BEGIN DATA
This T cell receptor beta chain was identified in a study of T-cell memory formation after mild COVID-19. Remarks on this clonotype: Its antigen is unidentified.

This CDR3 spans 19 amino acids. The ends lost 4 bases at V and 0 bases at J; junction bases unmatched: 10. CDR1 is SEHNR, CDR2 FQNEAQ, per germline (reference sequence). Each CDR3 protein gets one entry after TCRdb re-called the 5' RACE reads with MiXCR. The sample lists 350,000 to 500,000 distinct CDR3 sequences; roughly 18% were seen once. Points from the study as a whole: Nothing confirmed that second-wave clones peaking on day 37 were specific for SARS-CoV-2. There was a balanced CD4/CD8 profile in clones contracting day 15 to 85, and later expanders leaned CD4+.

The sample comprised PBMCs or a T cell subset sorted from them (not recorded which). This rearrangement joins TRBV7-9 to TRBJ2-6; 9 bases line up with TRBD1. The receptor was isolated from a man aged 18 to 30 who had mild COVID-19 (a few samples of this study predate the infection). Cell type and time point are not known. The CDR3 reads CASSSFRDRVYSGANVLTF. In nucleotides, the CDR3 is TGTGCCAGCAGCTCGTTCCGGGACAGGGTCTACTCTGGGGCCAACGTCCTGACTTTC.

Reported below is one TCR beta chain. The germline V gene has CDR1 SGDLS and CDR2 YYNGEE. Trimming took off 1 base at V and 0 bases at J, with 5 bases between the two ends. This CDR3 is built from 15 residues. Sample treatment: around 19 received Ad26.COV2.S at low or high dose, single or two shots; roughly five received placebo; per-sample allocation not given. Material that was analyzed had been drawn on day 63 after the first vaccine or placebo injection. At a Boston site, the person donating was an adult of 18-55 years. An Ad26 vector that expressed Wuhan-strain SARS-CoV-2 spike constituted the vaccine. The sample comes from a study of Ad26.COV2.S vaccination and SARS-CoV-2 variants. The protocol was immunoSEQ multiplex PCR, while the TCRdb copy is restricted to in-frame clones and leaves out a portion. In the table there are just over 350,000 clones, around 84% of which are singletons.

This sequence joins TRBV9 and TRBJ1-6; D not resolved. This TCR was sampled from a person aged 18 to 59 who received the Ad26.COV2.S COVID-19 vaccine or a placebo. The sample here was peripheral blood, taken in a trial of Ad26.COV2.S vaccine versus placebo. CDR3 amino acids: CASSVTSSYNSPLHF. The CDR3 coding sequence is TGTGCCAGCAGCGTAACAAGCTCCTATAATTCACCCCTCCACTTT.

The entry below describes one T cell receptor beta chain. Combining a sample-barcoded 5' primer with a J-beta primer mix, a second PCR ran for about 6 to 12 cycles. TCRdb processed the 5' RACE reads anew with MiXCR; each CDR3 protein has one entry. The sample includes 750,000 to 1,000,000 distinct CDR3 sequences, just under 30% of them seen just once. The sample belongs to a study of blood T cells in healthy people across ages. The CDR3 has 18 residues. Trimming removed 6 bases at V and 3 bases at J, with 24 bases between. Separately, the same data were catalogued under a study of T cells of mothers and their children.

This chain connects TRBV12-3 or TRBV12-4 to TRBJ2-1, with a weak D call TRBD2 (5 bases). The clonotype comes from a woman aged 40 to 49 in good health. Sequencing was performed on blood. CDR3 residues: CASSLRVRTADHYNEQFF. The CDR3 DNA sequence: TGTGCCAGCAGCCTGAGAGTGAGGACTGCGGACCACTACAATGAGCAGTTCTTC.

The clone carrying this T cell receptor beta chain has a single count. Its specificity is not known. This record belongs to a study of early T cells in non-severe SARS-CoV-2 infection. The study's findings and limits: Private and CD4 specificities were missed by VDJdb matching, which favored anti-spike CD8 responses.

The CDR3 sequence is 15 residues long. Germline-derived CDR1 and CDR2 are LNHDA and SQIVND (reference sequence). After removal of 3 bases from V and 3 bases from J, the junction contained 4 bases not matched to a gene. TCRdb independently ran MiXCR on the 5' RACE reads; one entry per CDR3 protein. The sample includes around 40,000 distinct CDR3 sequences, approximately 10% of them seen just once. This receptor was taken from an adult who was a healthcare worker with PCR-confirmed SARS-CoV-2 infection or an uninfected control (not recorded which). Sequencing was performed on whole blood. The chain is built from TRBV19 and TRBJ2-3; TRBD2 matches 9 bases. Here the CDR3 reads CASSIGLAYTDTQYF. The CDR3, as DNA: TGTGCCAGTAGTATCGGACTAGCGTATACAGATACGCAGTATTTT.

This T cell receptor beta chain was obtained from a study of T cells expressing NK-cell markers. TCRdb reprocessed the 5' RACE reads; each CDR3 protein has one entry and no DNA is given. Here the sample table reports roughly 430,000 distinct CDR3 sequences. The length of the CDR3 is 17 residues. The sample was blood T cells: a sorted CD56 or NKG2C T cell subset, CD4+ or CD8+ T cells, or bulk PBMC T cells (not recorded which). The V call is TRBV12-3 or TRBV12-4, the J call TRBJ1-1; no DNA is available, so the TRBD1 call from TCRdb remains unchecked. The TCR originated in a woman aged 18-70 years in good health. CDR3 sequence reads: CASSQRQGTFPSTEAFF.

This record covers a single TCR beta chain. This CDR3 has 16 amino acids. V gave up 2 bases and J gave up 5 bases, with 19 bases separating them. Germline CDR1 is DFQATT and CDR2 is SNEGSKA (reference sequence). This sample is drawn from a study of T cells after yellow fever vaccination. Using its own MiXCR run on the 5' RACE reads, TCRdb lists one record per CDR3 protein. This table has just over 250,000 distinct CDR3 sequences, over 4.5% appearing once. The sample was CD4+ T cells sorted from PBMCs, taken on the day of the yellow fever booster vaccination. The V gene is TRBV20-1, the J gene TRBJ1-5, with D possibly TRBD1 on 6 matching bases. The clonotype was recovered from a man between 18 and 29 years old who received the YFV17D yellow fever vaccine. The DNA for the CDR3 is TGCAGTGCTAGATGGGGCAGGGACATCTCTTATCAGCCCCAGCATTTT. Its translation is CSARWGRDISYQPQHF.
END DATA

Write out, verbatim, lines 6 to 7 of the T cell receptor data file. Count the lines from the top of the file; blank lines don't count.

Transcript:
The entry below describes one T cell receptor beta chain. Combining a sample-barcoded 5' primer with a J-beta primer mix, a second PCR ran for about 6 to 12 cycles. TCRdb processed the 5' RACE reads anew with MiXCR; each CDR3 protein has one entry. The sample includes 750,000 to 1,000,000 distinct CDR3 sequences, just under 30% of them seen just once. The sample belongs to a study of blood T cells in healthy people across ages. The CDR3 has 18 residues. Trimming removed 6 bases at V and 3 bases at J, with 24 bases between. Separately, the same data were catalogued under a study of T cells of mothers and their children.

This chain connects TRBV12-3 or TRBV12-4 to TRBJ2-1, with a weak D call TRBD2 (5 bases). The clonotype comes from a woman aged 40 to 49 in good health. Sequencing was performed on blood. CDR3 residues: CASSLRVRTADHYNEQFF. The CDR3 DNA sequence: TGTGCCAGCAGCCTGAGAGTGAGGACTGCGGACCACTACAATGAGCAGTTCTTC.